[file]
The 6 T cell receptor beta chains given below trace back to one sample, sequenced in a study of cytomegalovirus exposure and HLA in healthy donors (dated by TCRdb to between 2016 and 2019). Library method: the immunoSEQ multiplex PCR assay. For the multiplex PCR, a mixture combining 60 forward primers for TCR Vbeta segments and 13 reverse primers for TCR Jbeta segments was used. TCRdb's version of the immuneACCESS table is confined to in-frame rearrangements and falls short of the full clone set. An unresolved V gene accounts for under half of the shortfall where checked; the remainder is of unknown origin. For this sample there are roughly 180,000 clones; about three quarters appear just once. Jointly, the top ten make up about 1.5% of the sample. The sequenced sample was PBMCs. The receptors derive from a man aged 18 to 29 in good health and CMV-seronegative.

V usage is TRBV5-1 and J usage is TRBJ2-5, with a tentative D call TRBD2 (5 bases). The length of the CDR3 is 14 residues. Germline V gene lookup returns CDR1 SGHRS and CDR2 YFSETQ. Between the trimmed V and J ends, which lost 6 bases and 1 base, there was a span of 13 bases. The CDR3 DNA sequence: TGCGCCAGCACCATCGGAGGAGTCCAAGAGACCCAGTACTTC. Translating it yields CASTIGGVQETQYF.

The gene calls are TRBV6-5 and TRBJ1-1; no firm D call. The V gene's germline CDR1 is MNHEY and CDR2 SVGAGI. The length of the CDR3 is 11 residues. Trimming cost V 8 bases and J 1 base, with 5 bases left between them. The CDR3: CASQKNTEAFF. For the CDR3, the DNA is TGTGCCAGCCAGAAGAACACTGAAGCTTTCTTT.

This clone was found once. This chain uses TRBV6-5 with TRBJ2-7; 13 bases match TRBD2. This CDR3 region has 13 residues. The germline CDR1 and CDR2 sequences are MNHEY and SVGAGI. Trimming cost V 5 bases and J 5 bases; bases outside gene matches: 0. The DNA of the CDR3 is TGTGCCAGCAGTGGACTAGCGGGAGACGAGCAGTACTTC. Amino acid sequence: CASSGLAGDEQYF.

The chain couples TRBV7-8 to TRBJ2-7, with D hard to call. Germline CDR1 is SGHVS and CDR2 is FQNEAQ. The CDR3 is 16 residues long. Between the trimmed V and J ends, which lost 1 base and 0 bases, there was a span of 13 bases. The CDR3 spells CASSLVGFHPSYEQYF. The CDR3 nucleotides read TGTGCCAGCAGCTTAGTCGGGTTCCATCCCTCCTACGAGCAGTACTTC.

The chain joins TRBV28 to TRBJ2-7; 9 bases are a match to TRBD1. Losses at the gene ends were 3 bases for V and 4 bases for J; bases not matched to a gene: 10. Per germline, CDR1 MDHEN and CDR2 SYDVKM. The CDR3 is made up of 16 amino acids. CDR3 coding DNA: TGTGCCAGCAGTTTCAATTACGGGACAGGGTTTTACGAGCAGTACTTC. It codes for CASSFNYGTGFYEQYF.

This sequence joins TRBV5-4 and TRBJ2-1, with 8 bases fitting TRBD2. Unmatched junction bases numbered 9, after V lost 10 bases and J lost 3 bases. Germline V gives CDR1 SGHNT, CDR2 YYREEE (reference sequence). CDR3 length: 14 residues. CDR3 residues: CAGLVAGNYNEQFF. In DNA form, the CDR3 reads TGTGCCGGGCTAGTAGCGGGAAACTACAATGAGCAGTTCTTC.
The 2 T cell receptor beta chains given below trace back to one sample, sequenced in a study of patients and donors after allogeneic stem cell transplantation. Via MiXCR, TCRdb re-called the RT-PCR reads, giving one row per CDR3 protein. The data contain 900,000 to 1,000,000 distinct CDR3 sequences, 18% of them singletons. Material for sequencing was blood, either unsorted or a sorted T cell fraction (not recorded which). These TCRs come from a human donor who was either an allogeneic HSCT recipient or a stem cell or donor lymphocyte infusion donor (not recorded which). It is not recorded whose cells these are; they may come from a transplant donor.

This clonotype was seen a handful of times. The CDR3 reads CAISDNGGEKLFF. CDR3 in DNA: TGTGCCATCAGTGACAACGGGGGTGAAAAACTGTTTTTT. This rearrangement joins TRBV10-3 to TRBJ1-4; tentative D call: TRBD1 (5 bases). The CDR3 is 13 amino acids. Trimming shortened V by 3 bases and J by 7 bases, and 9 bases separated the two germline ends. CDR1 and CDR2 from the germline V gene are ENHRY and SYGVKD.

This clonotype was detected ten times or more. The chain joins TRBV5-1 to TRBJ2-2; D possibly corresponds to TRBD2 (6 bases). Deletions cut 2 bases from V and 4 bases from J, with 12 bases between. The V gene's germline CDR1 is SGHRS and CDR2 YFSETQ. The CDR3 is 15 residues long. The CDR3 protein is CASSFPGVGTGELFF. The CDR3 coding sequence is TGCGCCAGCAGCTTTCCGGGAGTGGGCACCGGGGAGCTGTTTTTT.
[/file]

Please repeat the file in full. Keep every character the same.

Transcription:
The 6 T cell receptor beta chains given below trace back to one sample, sequenced in a study of cytomegalovirus exposure and HLA in healthy donors (dated by TCRdb to between 2016 and 2019). Library method: the immunoSEQ multiplex PCR assay. For the multiplex PCR, a mixture combining 60 forward primers for TCR Vbeta segments and 13 reverse primers for TCR Jbeta segments was used. TCRdb's version of the immuneACCESS table is confined to in-frame rearrangements and falls short of the full clone set. An unresolved V gene accounts for under half of the shortfall where checked; the remainder is of unknown origin. For this sample there are roughly 180,000 clones; about three quarters appear just once. Jointly, the top ten make up about 1.5% of the sample. The sequenced sample was PBMCs. The receptors derive from a man aged 18 to 29 in good health and CMV-seronegative.

V usage is TRBV5-1 and J usage is TRBJ2-5, with a tentative D call TRBD2 (5 bases). The length of the CDR3 is 14 residues. Germline V gene lookup returns CDR1 SGHRS and CDR2 YFSETQ. Between the trimmed V and J ends, which lost 6 bases and 1 base, there was a span of 13 bases. The CDR3 DNA sequence: TGCGCCAGCACCATCGGAGGAGTCCAAGAGACCCAGTACTTC. Translating it yields CASTIGGVQETQYF.

The gene calls are TRBV6-5 and TRBJ1-1; no firm D call. The V gene's germline CDR1 is MNHEY and CDR2 SVGAGI. The length of the CDR3 is 11 residues. Trimming cost V 8 bases and J 1 base, with 5 bases left between them. The CDR3: CASQKNTEAFF. For the CDR3, the DNA is TGTGCCAGCCAGAAGAACACTGAAGCTTTCTTT.

This clone was found once. This chain uses TRBV6-5 with TRBJ2-7; 13 bases match TRBD2. This CDR3 region has 13 residues. The germline CDR1 and CDR2 sequences are MNHEY and SVGAGI. Trimming cost V 5 bases and J 5 bases; bases outside gene matches: 0. The DNA of the CDR3 is TGTGCCAGCAGTGGACTAGCGGGAGACGAGCAGTACTTC. Amino acid sequence: CASSGLAGDEQYF.

The chain couples TRBV7-8 to TRBJ2-7, with D hard to call. Germline CDR1 is SGHVS and CDR2 is FQNEAQ. The CDR3 is 16 residues long. Between the trimmed V and J ends, which lost 1 base and 0 bases, there was a span of 13 bases. The CDR3 spells CASSLVGFHPSYEQYF. The CDR3 nucleotides read TGTGCCAGCAGCTTAGTCGGGTTCCATCCCTCCTACGAGCAGTACTTC.

The chain joins TRBV28 to TRBJ2-7; 9 bases are a match to TRBD1. Losses at the gene ends were 3 bases for V and 4 bases for J; bases not matched to a gene: 10. Per germline, CDR1 MDHEN and CDR2 SYDVKM. The CDR3 is made up of 16 amino acids. CDR3 coding DNA: TGTGCCAGCAGTTTCAATTACGGGACAGGGTTTTACGAGCAGTACTTC. It codes for CASSFNYGTGFYEQYF.

This sequence joins TRBV5-4 and TRBJ2-1, with 8 bases fitting TRBD2. Unmatched junction bases numbered 9, after V lost 10 bases and J lost 3 bases. Germline V gives CDR1 SGHNT, CDR2 YYREEE (reference sequence). CDR3 length: 14 residues. CDR3 residues: CAGLVAGNYNEQFF. In DNA form, the CDR3 reads TGTGCCGGGCTAGTAGCGGGAAACTACAATGAGCAGTTCTTC.
The 2 T cell receptor beta chains given below trace back to one sample, sequenced in a study of patients and donors after allogeneic stem cell transplantation. Via MiXCR, TCRdb re-called the RT-PCR reads, giving one row per CDR3 protein. The data contain 900,000 to 1,000,000 distinct CDR3 sequences, 18% of them singletons. Material for sequencing was blood, either unsorted or a sorted T cell fraction (not recorded which). These TCRs come from a human donor who was either an allogeneic HSCT recipient or a stem cell or donor lymphocyte infusion donor (not recorded which). It is not recorded whose cells these are; they may come from a transplant donor.

This clonotype was seen a handful of times. The CDR3 reads CAISDNGGEKLFF. CDR3 in DNA: TGTGCCATCAGTGACAACGGGGGTGAAAAACTGTTTTTT. This rearrangement joins TRBV10-3 to TRBJ1-4; tentative D call: TRBD1 (5 bases). The CDR3 is 13 amino acids. Trimming shortened V by 3 bases and J by 7 bases, and 9 bases separated the two germline ends. CDR1 and CDR2 from the germline V gene are ENHRY and SYGVKD.

This clonotype was detected ten times or more. The chain joins TRBV5-1 to TRBJ2-2; D possibly corresponds to TRBD2 (6 bases). Deletions cut 2 bases from V and 4 bases from J, with 12 bases between. The V gene's germline CDR1 is SGHRS and CDR2 YFSETQ. The CDR3 is 15 residues long. The CDR3 protein is CASSFPGVGTGELFF. The CDR3 coding sequence is TGCGCCAGCAGCTTTCCGGGAGTGGGCACCGGGGAGCTGTTTTTT.